A GSR sensor allows us to measure sweat gland activity, which is related to emotional arousal. To measure GSR, we take advantage of the electrical properties of the skin. Specifically, how the skin resistance varies with sweat gland activity, i.e. the greater sweat gland activity, the more perspiration, and thus, less skin resistance. The most common measure of a GSR signal is not resistance, but conductance. Conductance is the opposite of resistance and is measured in siemens (Conductance = 1 / Resistance). The conductance makes the signal interpretation easier, since the greater the sweat gland activity, the higher the skin conductance.
The most common method to measure a GSR signal for emotional research purposes is based on a constant voltage system (exosomatic method). The GSR sensor applies a constant voltage—usually 0.5 V—to the two electrodes that are in contact with the skin. The circuit also contains a very small resistance compared to the skin resistance that is in series with the voltage supplier and the electrodes. The purpose of this circuit is to measure the skin conductance and its variation by applying Ohm’s law (Voltage = Intensity x Resistance = Intensity/Conductance). As the voltage (V) is kept constant, skin conductance (C) can be calculated by measuring the current (I) flow through the electrodes. With this setup, any fluctuation in the current flow is due to a change in the electrical properties of the skin, and therefore in the sweat gland activity.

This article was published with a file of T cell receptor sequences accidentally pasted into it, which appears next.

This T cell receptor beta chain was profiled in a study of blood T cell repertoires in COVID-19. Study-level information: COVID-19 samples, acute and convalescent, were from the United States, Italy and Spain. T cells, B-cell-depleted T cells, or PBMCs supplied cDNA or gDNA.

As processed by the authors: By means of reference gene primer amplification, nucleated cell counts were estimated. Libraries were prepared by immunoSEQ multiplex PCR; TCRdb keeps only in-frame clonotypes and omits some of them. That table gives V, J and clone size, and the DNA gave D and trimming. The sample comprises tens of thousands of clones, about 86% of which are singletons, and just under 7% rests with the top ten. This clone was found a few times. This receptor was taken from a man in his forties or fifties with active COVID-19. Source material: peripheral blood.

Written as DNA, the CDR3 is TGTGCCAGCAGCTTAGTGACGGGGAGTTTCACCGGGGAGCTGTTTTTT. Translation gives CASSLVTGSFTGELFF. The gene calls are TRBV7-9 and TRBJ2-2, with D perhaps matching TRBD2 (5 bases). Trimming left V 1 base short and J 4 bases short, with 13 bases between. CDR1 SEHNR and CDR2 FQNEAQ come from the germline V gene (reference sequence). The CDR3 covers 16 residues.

It is important to highlight that the voltage applied to the electrodes is very small, and the current that can flow through them is very low and not noticeable.
Figure 1. GSR sensor schematics
Boucsein, W. (2012). Electrodermal activity. Springer Science & Business Media.